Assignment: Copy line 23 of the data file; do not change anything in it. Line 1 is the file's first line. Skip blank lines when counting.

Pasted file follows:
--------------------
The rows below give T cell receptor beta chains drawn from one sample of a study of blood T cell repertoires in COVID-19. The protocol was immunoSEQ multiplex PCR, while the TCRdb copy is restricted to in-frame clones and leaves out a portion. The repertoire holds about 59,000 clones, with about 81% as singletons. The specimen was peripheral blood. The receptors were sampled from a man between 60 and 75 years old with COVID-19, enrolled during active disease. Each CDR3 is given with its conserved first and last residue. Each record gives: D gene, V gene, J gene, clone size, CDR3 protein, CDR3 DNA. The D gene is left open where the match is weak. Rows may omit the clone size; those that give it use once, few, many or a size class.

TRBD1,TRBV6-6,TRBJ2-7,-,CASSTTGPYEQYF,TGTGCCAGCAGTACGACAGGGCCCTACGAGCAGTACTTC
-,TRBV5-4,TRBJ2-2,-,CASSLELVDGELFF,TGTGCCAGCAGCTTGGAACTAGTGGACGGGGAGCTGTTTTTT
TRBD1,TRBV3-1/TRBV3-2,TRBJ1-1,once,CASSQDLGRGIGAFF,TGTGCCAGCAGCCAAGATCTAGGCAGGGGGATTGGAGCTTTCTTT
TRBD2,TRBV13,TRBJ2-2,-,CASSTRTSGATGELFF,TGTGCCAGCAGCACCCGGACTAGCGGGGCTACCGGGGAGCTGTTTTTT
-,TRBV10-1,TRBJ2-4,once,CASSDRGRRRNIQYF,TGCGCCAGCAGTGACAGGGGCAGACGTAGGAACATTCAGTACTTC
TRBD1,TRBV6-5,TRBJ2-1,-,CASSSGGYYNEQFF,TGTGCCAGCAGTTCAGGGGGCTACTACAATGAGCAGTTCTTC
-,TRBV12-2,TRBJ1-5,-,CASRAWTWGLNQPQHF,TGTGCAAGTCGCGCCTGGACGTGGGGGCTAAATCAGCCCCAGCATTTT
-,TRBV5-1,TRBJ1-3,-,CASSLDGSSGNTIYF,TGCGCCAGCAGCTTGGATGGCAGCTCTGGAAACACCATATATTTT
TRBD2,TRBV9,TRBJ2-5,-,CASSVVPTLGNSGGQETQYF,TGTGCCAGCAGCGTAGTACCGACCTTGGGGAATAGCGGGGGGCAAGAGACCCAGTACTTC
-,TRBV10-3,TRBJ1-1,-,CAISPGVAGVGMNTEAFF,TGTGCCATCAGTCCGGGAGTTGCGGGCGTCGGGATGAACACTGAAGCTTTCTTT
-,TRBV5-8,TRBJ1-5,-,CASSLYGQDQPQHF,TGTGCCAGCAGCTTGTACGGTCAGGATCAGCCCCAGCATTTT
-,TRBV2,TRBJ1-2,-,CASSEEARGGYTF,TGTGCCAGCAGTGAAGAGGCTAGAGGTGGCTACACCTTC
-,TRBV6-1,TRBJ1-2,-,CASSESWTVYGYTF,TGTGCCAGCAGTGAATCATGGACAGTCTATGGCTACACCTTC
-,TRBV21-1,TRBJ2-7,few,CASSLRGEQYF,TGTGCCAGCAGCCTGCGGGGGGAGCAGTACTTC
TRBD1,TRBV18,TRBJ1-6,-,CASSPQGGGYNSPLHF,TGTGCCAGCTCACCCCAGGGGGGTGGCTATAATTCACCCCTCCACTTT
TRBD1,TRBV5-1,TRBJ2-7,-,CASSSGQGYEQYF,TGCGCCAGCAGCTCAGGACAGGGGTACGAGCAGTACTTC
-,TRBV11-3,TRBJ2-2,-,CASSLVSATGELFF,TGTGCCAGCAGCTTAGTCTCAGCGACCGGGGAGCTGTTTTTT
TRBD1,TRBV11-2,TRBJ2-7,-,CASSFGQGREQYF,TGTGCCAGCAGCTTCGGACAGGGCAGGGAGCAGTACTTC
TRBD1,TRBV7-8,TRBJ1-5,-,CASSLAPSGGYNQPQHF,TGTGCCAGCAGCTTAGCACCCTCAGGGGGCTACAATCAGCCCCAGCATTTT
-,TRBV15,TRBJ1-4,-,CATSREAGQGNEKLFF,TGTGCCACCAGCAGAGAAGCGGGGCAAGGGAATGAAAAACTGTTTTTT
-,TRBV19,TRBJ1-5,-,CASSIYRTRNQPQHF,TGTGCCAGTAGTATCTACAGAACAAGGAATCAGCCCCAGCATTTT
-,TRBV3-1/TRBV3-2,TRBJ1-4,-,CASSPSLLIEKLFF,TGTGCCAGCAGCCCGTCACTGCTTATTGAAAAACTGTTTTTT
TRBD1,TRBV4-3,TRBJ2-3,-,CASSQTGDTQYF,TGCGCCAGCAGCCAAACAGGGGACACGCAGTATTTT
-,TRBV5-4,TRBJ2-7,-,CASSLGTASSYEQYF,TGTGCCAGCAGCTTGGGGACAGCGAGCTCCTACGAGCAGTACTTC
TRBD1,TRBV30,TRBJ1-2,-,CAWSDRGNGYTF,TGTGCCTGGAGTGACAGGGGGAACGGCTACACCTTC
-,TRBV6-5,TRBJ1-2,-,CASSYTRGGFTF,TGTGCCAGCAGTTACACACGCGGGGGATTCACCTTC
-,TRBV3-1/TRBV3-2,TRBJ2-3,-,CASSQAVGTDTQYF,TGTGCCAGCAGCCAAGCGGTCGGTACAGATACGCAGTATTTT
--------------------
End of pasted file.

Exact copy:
-,TRBV3-1/TRBV3-2,TRBJ1-4,-,CASSPSLLIEKLFF,TGTGCCAGCAGCCCGTCACTGCTTATTGAAAAACTGTTTTTT